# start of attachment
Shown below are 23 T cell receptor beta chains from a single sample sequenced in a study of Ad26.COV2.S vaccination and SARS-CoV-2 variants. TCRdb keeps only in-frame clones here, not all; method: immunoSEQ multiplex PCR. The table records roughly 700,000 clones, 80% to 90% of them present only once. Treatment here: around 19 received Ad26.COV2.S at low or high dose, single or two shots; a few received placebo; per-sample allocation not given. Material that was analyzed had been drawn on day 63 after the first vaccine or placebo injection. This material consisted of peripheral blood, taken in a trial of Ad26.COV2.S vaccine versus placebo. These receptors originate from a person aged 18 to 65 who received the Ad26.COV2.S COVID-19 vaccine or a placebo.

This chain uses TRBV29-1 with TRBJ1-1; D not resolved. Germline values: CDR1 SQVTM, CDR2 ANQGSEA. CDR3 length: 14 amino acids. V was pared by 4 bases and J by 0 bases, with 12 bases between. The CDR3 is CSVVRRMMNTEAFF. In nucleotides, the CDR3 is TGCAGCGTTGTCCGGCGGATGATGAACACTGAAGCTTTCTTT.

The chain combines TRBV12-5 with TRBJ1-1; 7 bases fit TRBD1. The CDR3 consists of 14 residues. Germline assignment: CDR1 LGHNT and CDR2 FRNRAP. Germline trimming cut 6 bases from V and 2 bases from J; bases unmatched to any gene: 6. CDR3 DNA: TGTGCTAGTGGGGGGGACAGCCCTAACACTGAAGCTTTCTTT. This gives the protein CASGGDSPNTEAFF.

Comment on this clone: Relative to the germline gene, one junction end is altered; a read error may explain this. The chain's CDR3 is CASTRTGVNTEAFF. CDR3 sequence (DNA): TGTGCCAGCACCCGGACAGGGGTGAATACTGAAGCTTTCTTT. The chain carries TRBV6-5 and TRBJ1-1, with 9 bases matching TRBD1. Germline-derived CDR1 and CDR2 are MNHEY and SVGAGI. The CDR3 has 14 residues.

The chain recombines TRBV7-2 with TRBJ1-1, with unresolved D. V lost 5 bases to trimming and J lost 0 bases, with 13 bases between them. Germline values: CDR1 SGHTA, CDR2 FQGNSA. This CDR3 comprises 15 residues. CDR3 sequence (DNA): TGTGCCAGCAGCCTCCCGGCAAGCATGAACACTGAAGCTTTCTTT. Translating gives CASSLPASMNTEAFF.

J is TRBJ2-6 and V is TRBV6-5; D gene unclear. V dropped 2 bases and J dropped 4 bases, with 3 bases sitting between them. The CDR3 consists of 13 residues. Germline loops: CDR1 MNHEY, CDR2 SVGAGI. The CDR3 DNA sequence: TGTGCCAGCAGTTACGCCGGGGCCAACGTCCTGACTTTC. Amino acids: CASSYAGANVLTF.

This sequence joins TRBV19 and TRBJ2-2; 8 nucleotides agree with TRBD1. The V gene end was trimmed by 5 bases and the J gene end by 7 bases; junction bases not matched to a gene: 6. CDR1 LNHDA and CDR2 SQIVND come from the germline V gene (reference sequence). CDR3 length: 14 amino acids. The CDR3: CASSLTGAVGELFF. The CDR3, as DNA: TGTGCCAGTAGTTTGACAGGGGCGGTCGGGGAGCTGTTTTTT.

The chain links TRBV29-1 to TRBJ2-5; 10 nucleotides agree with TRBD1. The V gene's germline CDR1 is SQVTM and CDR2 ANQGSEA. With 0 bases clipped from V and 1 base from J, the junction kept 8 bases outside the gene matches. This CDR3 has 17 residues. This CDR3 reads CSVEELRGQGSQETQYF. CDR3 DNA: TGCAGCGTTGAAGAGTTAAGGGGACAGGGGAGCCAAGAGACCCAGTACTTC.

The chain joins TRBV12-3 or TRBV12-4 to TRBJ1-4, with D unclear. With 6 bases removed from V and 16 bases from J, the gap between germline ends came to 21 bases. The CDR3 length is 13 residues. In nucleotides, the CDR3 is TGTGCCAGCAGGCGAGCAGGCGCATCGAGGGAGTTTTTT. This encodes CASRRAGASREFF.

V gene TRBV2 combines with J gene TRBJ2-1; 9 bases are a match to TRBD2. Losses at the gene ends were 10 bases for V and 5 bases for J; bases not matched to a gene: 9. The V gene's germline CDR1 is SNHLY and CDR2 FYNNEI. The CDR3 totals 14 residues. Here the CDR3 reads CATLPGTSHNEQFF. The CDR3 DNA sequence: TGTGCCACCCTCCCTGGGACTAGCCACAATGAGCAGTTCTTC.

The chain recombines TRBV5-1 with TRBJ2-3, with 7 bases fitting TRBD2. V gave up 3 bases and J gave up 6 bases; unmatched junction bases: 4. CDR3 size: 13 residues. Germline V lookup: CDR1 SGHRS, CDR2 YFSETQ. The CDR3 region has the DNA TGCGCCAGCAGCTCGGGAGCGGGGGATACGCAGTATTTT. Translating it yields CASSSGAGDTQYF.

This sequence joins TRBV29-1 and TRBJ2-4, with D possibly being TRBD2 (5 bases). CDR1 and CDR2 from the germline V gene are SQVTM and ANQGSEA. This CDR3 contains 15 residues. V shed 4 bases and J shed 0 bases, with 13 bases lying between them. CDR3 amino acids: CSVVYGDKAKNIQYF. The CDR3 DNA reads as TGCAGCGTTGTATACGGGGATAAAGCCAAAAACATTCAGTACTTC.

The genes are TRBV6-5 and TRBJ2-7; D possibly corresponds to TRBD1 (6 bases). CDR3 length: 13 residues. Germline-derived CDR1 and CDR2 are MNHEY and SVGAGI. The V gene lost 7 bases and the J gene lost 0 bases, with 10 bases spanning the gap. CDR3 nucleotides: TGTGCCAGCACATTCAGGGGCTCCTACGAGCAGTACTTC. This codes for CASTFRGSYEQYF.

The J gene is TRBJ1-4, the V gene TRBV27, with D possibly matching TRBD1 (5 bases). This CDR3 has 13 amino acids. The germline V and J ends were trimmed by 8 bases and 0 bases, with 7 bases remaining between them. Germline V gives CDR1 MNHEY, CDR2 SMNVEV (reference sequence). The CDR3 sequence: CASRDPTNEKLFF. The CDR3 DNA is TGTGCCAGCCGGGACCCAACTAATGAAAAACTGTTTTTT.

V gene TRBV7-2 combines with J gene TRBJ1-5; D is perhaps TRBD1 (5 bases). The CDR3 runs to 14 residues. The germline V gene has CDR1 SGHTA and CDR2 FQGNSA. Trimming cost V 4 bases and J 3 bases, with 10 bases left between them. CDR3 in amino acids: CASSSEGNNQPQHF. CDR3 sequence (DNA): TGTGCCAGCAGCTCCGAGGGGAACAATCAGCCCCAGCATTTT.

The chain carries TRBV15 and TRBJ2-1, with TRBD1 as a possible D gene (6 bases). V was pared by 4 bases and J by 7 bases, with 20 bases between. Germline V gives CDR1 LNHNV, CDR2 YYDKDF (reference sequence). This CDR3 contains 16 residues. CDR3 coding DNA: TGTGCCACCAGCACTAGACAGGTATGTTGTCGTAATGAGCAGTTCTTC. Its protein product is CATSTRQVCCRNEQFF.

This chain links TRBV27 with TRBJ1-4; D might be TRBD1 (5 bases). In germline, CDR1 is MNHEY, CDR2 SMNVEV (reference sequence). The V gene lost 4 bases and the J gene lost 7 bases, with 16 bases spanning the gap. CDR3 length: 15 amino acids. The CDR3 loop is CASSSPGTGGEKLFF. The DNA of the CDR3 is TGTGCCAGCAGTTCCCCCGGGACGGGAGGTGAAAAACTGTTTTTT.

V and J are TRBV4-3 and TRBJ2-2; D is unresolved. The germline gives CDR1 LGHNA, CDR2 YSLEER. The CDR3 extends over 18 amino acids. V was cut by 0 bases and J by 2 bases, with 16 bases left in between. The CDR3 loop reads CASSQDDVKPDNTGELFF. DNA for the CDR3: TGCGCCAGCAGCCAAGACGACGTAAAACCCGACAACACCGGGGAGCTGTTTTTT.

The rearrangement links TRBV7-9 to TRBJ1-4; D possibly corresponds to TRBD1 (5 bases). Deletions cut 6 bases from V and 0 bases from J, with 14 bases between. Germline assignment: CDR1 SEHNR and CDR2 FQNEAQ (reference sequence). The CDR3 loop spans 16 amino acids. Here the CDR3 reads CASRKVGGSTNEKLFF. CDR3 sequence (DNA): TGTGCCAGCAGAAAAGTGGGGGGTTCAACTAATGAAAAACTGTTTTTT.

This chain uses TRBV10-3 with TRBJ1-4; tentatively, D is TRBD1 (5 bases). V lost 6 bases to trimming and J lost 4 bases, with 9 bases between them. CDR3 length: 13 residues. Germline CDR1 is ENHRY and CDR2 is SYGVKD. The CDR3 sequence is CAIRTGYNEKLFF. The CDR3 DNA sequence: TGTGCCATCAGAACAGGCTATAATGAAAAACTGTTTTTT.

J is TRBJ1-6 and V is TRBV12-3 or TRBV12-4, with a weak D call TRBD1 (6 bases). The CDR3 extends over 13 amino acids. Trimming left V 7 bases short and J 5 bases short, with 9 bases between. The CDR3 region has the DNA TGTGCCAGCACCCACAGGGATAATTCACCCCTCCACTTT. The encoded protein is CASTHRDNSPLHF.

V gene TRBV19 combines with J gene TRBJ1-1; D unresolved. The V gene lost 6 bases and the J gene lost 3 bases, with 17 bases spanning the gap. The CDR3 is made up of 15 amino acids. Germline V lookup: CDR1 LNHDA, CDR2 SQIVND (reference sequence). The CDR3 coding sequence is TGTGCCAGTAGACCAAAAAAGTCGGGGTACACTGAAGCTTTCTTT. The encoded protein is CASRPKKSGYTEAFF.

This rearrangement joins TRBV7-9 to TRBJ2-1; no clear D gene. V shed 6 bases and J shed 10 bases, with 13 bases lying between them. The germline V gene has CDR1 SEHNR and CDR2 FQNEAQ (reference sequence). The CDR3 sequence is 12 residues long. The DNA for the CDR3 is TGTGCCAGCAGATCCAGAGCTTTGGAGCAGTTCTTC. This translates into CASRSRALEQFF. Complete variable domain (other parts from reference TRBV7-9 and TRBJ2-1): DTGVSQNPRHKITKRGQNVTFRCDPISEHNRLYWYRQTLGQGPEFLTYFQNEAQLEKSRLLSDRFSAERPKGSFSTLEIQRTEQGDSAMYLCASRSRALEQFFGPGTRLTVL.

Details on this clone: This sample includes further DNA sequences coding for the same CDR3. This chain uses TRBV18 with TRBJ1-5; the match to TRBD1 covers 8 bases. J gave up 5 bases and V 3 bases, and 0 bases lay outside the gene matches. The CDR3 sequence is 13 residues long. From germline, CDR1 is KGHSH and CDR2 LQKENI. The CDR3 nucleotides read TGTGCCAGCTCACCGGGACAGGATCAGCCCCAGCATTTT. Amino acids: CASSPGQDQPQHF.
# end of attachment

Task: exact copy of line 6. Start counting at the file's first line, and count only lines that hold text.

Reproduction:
J is TRBJ2-6 and V is TRBV6-5; D gene unclear. V dropped 2 bases and J dropped 4 bases, with 3 bases sitting between them. The CDR3 consists of 13 residues. Germline loops: CDR1 MNHEY, CDR2 SVGAGI. The CDR3 DNA sequence: TGTGCCAGCAGTTACGCCGGGGCCAACGTCCTGACTTTC. Amino acids: CASSYAGANVLTF.